This article originally appeared in Campus Dining Today, Fall/Winter 2017
Every diet is unique. Whether you drink black coffee in the morning, fruit that is harvested locally, or adhere to a strict “fast food diet”, your diet is as unique as the color of your eyes or your binge-watching preferences. Diets can get particularly complex when attempting to assess which elements of a person’s prescribed diet falls beyond what a university-sponsored dining program can provide, and what additional support a student may need to be successful. For William & Mary, the Meal Plan Petition Committee has worked diligently to develop a transparent and verifiable way to review requests from students who feel as though their dietary needs cannot be met by W&M Dining Services.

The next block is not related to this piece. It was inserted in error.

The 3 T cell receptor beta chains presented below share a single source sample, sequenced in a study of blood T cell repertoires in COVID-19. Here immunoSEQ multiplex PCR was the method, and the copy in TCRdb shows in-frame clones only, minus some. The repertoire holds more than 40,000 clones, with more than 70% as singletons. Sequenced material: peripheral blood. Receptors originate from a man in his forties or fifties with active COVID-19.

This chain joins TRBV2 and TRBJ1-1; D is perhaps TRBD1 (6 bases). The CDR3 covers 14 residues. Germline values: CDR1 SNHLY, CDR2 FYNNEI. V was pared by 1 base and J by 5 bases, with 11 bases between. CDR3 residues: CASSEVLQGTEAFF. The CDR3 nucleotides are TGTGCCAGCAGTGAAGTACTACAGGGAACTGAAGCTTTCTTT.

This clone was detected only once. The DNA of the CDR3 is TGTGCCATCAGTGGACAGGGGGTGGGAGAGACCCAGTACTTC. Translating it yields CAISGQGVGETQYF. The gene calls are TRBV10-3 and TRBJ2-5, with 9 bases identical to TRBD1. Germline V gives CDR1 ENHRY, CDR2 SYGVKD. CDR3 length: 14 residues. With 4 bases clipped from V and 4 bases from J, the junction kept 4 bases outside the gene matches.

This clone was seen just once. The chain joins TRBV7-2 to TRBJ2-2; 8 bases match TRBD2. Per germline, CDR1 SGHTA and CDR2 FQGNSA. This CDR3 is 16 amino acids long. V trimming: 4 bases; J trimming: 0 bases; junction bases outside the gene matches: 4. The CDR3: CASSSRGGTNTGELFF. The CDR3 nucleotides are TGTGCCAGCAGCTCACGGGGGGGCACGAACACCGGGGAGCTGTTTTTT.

The 4,500 residential undergraduate students at William & Mary (Williamsburg, VA) are required to select a meal plan based on their “social class”, or number of years after college entry. However, students with dietary needs beyond what W&M Dining can accommodate are able to request an exemption, or reduction, to the meal plan requirement. Typically, these requests fall into one of three categories: Medical, Financial or Religious. It is the student’s responsibility to provide supporting documentation and to “build their case” as to why an exemption should be grated. Historically, the Meal Plan Petition Committee has struggled with inconsistent documentation, subject-matter fluency and ‘loopholes’ but after taking a deep-dive of the process, the Auxiliary Services Assistant Director for Business Operations, along with the Campus Dietitian, identified three areas on campus better suited to review the documentation presented with each petition while better identifying potentially at-risk students. “Realizing we were not experts in the fields of financial need, medical conditions, or religion, we needed to find these subject matter experts in departments on campus that could help us better evaluate these cases,” said Anna Coy, the Assistant Director for Business Operations.